Skip to content

National Public Safety Telecommunicators Week April 8-14

National Public Safety Telecommunicators week is dedicated to honoring those unsung heroes at the other end of the line.

Since 1991, the second week of April has been celebrated as National Telecommunicators week. Telecommunicators, also know as dispatchers, make the first contact for those in need of emergency services. Dispatchers are the first of the first responders who must find out the location, nature, and extent of the emergency.

Madison County Communications operates 24/7 and 365 days of year. It employs eight dispatchers and one director. The employees include Asst. Director Donna Sutton, Laura Marler, Kyle Rogers, Kyle McDowell, Nikki Buckley, Jennifer Reilson, Martha Cook, Lana Stephens, and Director/Sheriff Katy McCutcheon. These dispatchers are CPR, EMD (Emergency Medical Dispatch), and MULES (Missouri Uniform Law Enforcement System) certified.

The job of a Madison County Dispatcher differs from other dispatch agencies due to the multiple tasks and agencies they are responsible for. At any given time a Madison County Dispatcher is responsible for answering three 911 phone lines, 10 non-emergency phone lines, and monitoring ten radio channels. Madison County Dispatch takes calls and dispatches for the Madison County Sheriff’s Office, Fredericktown Police Department, Cherokee Pass Volunteer Fire Department, Marquand Volunteer Fire Department, and the Madison County Ambulance District. They notify Air Medical Services i.e. Air Evac or Arch, Tow Companies, Conservation, and the Missouri State Highway Patrol when needed. They are also responsible for answering the numerous calls on the after hours emergency utilities line when the power is out in the city of Fredericktown and notifying the on-call utility worker. Other duties include running vehicles, persons, guns, and articles i.e. electronic equipment and chainsaws through the state and federal law enforcement systems to verify if the vehicles, guns, and articles are stolen or the persons are wanted.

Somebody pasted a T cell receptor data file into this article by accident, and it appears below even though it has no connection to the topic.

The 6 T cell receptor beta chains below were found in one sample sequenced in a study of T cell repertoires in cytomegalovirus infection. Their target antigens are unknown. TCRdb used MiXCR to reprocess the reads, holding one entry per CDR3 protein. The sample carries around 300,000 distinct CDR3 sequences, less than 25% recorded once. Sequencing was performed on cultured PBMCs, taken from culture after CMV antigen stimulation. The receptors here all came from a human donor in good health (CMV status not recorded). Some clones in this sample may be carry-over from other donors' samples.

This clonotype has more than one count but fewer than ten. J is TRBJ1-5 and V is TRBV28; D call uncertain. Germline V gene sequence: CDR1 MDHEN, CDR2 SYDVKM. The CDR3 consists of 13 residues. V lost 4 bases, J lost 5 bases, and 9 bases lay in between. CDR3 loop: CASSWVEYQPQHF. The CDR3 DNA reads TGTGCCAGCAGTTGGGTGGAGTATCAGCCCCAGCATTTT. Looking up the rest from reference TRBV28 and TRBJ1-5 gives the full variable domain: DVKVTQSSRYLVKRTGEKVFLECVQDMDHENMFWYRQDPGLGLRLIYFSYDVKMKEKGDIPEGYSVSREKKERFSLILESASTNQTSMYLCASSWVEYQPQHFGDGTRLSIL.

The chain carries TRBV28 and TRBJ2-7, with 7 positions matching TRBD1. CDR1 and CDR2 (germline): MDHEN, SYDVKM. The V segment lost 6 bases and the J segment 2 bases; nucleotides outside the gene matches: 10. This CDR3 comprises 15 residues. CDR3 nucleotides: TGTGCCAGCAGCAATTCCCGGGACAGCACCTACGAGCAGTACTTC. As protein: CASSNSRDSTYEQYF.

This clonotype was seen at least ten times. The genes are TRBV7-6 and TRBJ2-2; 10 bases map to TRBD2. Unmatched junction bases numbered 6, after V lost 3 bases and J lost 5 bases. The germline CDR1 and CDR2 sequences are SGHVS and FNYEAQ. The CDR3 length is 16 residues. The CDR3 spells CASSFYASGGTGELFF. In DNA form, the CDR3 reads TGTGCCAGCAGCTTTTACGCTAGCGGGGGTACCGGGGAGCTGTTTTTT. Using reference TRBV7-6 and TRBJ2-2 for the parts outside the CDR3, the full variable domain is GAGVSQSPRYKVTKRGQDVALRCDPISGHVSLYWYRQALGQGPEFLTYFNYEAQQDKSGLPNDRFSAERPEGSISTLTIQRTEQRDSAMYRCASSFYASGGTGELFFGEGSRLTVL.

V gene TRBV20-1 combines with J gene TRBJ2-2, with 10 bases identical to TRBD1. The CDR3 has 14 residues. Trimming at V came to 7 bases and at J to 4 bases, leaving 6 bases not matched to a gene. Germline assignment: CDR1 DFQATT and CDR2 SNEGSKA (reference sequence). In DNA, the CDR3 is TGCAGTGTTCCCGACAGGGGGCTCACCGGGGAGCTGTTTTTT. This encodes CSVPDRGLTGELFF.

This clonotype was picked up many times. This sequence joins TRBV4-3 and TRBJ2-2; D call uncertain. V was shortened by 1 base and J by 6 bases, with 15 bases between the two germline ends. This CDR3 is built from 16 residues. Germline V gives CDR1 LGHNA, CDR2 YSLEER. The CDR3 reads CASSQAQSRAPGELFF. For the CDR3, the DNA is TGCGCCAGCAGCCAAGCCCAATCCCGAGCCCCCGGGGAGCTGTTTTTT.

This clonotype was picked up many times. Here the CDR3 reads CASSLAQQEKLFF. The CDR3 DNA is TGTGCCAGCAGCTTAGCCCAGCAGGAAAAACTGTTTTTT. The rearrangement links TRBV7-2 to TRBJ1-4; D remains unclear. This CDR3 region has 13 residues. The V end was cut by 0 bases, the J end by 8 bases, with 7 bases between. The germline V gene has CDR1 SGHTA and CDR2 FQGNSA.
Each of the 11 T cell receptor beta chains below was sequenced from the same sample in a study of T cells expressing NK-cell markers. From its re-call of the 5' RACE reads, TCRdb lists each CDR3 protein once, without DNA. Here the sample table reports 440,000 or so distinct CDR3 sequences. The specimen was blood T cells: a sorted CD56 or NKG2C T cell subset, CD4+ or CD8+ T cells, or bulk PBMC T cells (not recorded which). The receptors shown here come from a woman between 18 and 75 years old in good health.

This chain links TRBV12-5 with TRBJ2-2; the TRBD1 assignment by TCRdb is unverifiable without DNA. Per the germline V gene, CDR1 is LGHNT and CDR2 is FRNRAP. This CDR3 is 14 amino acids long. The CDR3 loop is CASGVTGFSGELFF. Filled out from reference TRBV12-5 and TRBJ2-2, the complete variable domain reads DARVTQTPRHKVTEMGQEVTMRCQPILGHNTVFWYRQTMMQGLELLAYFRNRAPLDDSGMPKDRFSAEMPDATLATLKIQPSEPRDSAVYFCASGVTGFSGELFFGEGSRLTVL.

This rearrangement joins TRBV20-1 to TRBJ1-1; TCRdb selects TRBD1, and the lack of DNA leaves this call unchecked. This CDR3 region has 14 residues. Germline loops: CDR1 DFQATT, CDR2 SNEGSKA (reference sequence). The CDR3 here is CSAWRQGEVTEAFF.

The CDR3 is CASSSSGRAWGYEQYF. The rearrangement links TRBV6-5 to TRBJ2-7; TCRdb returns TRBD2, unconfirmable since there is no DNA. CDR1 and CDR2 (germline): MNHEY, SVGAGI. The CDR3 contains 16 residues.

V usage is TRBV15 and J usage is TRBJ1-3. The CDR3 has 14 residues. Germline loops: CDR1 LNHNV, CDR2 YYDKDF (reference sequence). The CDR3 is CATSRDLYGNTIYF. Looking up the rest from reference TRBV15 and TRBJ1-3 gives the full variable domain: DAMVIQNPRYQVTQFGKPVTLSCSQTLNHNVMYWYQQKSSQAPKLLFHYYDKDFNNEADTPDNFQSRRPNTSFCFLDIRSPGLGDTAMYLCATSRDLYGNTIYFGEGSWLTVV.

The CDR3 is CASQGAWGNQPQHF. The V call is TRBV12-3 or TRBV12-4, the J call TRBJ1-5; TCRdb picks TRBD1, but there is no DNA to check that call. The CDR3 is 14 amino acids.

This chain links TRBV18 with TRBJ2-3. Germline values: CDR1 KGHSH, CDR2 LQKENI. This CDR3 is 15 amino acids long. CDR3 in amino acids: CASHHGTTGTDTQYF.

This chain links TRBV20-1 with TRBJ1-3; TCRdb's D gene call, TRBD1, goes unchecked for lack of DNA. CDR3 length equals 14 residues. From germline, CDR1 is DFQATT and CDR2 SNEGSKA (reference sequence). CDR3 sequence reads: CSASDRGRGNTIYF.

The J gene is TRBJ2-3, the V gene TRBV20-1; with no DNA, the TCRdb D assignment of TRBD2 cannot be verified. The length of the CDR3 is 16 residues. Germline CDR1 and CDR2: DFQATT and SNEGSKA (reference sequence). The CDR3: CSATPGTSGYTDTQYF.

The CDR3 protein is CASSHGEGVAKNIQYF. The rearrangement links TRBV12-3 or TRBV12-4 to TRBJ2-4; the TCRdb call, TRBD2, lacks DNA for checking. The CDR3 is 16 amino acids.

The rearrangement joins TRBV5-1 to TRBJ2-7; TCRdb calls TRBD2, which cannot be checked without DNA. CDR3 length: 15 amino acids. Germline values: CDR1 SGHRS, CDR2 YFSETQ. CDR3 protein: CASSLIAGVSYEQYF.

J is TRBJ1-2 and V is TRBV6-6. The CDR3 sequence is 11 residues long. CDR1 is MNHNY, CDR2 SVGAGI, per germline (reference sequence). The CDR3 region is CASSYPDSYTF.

In addition to monitoring phone calls and radio traffic, dispatchers are also responsible for clerical duties. These include logging all service calls in to the CAD (Computer Aided Dispatch), entering/validating arrest warrants, protection orders, stolen vehicles/articles, and missing persons into the statewide system known as MULES, maintaining the MULES records, taking bond money, and filing the required bond paperwork.

Other miscellaneous responsibilities include making contact with the people who come into the night lobby of the jail, assisting the jailer during inmate visitation, and monitoring the jail during the night after the daytime jailer goes home.

Madison County Dispatchers are multi-taskers to say the least. They are the ones who put their emotions aside to answer the phone to comfort the young scared child because their mom is sick, or comfort the grieving elderly female who found that her husband had passed, or calm the panic stricken parent whose child suddenly collapsed and now is being instructed on how to do CPR, or to reassure the officer that help is on the way. They also put aside politics and disregard controversies with one goal in mind and that is to make sure everyone makes it home safely.

Madison County Communications employs eight dispatchers and one director. The employees include (left to right) Laura Marler, Jennifer Reilson, Kyle Rogers, Martha Cook, Nikki Buckley, and Kyle McDowell. Not pictured are Asst. Director Donna Sutton, Lana Stephens, and Director/Sheriff Katy McCutcheon. 

Madison County Communications employs eight dispatchers and one director. The employees include (left to right) Laura Marler, Jennifer Reilson, Kyle Rogers, Martha Cook, Nikki Buckley, and Kyle McDowell. Not pictured are Asst. Director Donna Sutton, Lana Stephens, and Director/Sheriff Katy McCutcheon. 

Leave a Comment